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  • Question about tension.

    Is 10 ounces enough tension to promote growth?

    I have been using 18 ounces, but plan to decrease it because of persistent pelvic pain. (prostate or other)

    If anyone has used weights for restoration, please throw in your two cents.

    PROGRESS GALLERY

  • #2
    Well, the short answer is that if it hurts, you need to scale back the weight.

    For me personally, the weight I can tolerate depends on the activity. If I'm in the kitchen, cooking or doing dishes, I find that 16 oz is fine because I'm not briskly moving. If I'm mowing the lawn, however, that 16 oz causes way too much bouncing and jostling so I scale back to 10 oz. Otherwise, my general purpose weight for puttering around the house (e.g. up and down stairs, vacuuming) is 12 oz.

    I used to try wearing a weight while walking in the neighborhood but found that even 7 oz rapidly became too much, probably due to the constant bouncing.

    I use a pulley system for when I'm in an armchair or lying in bed (awake, not asleep) and I can easily do 17 oz there. I find anything higher than 17 oz cuts off too much circulation to be comfortable.

    One thing that helped me is adding a rubber band between my TLC-X and the weight. This functions as a shock absorber and is handy when going up and down stairs when there is a bit more jostling than usual.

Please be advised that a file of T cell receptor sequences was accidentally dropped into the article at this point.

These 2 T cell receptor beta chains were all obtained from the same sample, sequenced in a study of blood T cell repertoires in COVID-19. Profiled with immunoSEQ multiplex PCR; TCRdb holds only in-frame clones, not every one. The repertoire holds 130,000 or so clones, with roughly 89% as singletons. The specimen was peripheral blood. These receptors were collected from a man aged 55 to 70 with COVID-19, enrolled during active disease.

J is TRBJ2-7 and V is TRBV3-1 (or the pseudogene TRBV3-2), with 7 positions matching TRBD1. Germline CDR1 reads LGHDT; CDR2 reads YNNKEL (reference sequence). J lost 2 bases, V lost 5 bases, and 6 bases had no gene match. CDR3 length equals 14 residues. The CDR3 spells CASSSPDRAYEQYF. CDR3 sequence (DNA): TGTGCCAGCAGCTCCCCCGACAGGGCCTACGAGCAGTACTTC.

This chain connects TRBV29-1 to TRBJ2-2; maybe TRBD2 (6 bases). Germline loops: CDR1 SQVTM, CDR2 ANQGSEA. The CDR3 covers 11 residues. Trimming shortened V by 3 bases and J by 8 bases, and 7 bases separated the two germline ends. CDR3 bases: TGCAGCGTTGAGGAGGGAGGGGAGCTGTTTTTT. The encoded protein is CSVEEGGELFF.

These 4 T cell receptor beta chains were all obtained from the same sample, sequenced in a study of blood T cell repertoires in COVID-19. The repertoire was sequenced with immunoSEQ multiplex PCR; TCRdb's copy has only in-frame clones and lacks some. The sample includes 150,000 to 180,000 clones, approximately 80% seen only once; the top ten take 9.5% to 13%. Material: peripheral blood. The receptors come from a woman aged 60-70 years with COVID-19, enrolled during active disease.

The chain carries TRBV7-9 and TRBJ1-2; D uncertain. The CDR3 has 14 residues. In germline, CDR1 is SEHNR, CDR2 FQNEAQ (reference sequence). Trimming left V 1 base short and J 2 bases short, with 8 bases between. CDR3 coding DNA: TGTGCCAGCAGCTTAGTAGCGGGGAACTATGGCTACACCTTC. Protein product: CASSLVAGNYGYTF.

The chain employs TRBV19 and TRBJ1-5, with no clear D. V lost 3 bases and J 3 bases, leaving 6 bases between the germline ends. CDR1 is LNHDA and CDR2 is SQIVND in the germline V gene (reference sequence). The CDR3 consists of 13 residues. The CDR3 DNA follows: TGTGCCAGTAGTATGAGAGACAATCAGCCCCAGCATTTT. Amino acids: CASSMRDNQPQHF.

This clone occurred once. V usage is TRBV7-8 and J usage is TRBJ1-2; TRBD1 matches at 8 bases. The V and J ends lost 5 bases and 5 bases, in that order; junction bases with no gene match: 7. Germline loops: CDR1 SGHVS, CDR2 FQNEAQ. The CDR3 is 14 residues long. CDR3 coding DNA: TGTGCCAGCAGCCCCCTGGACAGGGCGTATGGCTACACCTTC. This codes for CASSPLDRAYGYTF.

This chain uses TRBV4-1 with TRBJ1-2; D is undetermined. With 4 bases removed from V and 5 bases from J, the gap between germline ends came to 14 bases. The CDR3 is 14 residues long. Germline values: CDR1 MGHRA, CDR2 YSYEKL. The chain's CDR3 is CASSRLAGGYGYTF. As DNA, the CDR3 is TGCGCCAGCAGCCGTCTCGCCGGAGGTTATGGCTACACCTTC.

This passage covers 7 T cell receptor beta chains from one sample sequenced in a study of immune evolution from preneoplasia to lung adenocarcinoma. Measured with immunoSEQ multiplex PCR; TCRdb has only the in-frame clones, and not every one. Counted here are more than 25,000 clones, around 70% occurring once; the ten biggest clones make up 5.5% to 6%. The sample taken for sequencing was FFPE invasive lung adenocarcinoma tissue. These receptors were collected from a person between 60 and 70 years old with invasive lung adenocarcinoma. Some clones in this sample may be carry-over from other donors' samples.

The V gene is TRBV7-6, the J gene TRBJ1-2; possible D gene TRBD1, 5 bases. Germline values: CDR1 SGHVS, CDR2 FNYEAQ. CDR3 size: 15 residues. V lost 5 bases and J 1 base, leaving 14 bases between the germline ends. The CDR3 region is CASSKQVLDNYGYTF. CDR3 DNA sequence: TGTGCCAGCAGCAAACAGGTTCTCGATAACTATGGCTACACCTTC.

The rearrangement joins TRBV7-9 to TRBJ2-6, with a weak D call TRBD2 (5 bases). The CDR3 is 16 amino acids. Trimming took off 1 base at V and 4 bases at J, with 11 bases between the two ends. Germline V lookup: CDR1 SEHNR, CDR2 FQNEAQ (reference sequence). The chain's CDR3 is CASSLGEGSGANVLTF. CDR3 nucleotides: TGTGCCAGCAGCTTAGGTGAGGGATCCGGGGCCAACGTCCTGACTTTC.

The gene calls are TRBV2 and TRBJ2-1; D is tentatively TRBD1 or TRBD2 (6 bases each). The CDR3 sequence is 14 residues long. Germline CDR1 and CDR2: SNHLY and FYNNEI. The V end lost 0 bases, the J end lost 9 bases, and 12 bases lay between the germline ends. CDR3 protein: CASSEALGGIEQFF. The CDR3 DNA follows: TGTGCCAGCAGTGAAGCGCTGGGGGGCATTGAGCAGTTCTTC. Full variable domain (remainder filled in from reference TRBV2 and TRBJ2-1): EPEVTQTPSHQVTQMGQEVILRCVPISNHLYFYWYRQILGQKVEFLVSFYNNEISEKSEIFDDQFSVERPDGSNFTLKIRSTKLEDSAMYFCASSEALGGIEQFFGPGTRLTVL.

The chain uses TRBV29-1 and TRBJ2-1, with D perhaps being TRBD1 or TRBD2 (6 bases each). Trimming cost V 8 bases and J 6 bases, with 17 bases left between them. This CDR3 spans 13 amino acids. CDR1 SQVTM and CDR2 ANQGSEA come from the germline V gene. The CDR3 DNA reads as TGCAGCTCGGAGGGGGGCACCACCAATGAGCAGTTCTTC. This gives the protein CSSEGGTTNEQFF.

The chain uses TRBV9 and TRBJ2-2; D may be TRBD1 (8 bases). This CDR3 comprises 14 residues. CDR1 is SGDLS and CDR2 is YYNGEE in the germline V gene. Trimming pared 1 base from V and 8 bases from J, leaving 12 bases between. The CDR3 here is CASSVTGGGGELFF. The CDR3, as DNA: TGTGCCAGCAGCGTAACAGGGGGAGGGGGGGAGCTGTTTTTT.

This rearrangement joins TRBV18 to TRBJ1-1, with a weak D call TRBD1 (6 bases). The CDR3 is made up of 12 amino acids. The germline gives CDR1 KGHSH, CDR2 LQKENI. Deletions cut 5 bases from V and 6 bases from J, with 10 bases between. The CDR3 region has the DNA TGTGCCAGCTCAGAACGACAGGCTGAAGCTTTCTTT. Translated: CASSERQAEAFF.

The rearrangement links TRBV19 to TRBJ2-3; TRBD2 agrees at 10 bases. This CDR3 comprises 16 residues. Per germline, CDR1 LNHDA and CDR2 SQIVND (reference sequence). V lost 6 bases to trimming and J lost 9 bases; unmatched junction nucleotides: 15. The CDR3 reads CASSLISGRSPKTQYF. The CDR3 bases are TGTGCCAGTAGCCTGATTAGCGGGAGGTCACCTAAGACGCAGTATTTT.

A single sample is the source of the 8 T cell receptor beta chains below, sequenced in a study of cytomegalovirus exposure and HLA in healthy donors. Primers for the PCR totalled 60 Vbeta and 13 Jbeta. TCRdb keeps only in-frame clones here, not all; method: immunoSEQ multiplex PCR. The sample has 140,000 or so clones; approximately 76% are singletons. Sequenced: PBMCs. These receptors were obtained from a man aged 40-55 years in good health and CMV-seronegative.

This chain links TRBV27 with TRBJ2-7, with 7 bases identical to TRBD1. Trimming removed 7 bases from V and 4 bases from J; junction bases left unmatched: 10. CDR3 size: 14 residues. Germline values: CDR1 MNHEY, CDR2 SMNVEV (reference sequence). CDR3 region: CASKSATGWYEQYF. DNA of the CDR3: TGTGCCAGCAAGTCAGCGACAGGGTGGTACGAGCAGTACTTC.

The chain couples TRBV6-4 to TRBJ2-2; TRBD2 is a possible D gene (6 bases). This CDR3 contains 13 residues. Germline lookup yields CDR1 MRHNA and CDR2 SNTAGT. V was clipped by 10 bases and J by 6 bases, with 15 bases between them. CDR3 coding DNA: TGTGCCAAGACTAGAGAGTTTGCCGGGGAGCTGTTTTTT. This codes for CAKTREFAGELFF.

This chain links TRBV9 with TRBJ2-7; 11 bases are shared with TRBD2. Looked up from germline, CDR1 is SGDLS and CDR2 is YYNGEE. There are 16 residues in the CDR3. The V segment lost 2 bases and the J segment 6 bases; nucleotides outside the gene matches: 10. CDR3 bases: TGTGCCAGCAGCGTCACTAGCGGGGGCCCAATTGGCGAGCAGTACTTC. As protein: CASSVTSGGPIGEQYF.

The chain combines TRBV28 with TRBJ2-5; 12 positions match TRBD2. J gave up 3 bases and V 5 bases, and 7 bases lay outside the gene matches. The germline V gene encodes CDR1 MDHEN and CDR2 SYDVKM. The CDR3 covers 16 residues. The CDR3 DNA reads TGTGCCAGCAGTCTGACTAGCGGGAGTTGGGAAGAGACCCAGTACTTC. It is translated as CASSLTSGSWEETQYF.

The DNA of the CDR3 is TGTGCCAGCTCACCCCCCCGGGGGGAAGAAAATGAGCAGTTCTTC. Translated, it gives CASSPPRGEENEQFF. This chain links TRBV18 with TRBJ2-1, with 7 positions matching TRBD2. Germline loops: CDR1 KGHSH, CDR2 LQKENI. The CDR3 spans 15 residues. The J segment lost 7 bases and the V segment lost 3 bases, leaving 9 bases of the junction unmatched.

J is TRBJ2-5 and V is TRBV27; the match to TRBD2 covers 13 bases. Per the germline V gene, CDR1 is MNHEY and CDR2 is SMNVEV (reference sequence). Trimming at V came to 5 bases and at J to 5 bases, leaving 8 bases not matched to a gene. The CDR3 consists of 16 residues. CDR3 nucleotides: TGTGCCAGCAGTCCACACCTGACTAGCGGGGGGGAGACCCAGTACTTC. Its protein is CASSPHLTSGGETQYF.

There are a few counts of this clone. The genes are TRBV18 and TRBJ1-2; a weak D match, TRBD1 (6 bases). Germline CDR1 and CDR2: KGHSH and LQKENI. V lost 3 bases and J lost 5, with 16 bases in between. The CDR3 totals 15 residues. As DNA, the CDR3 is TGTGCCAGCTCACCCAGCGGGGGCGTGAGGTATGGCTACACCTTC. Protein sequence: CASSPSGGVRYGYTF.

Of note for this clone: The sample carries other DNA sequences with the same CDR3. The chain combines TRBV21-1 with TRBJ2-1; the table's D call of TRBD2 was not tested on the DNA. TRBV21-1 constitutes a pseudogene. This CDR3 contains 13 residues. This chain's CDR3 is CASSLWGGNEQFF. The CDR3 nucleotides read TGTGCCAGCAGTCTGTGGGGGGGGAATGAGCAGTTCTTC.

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    • #3
      Originally posted by charcoal View Post
      Well, the short answer is that if it hurts, you need to scale back the weight.

      For me personally, the weight I can tolerate depends on the activity. If I'm in the kitchen, cooking or doing dishes, I find that 16 oz is fine because I'm not briskly moving. If I'm mowing the lawn, however, that 16 oz causes way too much bouncing and jostling so I scale back to 10 oz. Otherwise, my general purpose weight for puttering around the house (e.g. up and down stairs, vacuuming) is 12 oz.

      I used to try wearing a weight while walking in the neighborhood but found that even 7 oz rapidly became too much, probably due to the constant bouncing.

      I use a pulley system for when I'm in an armchair or lying in bed (awake, not asleep) and I can easily do 17 oz there. I find anything higher than 17 oz cuts off too much circulation to be comfortable.

      One thing that helped me is adding a rubber band between my TLC-X and the weight. This functions as a shock absorber and is handy when going up and down stairs when there is a bit more jostling than usual.
      Ah very insightful, thank you. I will consider scaling back my weight. I am not worried so much about movement, rather effectiveness.

      Have you gained more with more weight, or less weight? Or have you noticed?
      PROGRESS GALLERY

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      • #4
        Personally, I subscribe to the idea of accumulated time spent tugging rather than the force. Force matters, but not at the expense of time.

        12 oz is the most comfortable which means I’m more likely to tug. More weight means more discomfort, which ultimately leads to more breaks needed. It’s easier for me to tug with 12 oz for 4 hours rather than, say, 20 oz for 1 hour, break, then repeat 3x to get a total of 4 hours. If I get distracted with a task, I’m likely to forget re-applying the tugger any of those three times.

        That’s what has worked for me. You’ll probably have to experiment to find what’s best for you.

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